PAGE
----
financial matter means a matter involving financial calculations which is capable of determination by audit or reference to accounting, taxation or normal financial practices; and
  3. (c)
    legal matter means a matter involving the meaning or interpretation of the provisions of this Deed on the rights, duties or liabilities of the parties under or in connection with this Deed which is capable of determination by reference to the law and any other matter that is not a technical matter or a financial matter.
  1. 8.4Either party may refer a dispute to the Australian chief executives (or their nominees) of the parties’ respective global corporate groups.[5]
  2. 8.5Failing resolution of the dispute by the chief executive officers (or their nominees) of the parties within 20 Business Days, either party may refer the dispute to an Independent Expert for determination.
  3. 8.6Where a dispute is referred to an Independent Expert in accordance with clause 8.5, an Independent Expert must be appointed by the parties.  If the parties fail to appoint or are unable to agree upon the appointment of an Independent Expert within 20 Business Days of the date of the referral under clause 8.5, either party may refer the matter:
  1. (a)
    if or to the extent it is a technical matter, to the President for the time              being of the Institute of Engineers, Australia;
  2. (b)
    if or to the extent it is a financial matter, to the Chairman for the time being of the Queensland Branch of the Australian Institute of Arbitrators and Mediators; or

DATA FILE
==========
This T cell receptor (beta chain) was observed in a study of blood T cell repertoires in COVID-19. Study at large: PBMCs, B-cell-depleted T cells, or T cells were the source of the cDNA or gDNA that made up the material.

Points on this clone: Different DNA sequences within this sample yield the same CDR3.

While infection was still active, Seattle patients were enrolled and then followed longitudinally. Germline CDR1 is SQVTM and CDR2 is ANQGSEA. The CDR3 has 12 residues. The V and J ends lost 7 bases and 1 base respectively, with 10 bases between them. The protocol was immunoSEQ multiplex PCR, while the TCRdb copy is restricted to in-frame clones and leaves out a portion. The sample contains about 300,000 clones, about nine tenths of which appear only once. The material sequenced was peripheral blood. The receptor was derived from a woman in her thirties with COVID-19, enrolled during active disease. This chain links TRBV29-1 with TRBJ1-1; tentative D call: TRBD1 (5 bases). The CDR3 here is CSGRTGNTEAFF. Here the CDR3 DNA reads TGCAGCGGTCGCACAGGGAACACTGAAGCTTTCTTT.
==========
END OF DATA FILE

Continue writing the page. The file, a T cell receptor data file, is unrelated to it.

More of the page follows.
3. (c)
    if or to the extent it is a legal matter, to the President for the time being of the Queensland Law Society;

Who will nominate a suitably qualified person to act as the Independent Expert to determine the dispute.

  1. [28]
    Mineralogy draws attention to the restrictive nature of each of the three definitions in clause 8.3.  In particular, Mineralogy emphasises the words, in each case “(matter) which is capable of determination” by reference to a specialised field.
  2. [29]
    The first difficulty with Mineralogy’s argument is that the definitions in clause 8.3 do not expressly confine the width of clause 8.1.  The ordinary and literal meaning of clause 8.1 means that the dispute restriction process applies to all disputes or claims arising out of or relating to the Deed”.
  3. [30]
    The second difficulty is that a careful analysis of clause 8.3 and its function does not support the view that clause 8.3 is intended to confine the meaning of clause 8.1.
  4. [31]
    The purpose of the definitions in clause 8.3 is to give meaning to clause 8.6.  The evident purpose of clause 8.6 is to provide that:
    1. (a)
      in the event that a party refers a dispute to an Independent Expert under clause 8.5 (because a meeting of chief executives has failed) then the parties must appoint an Independent Expert; or
    2. (b)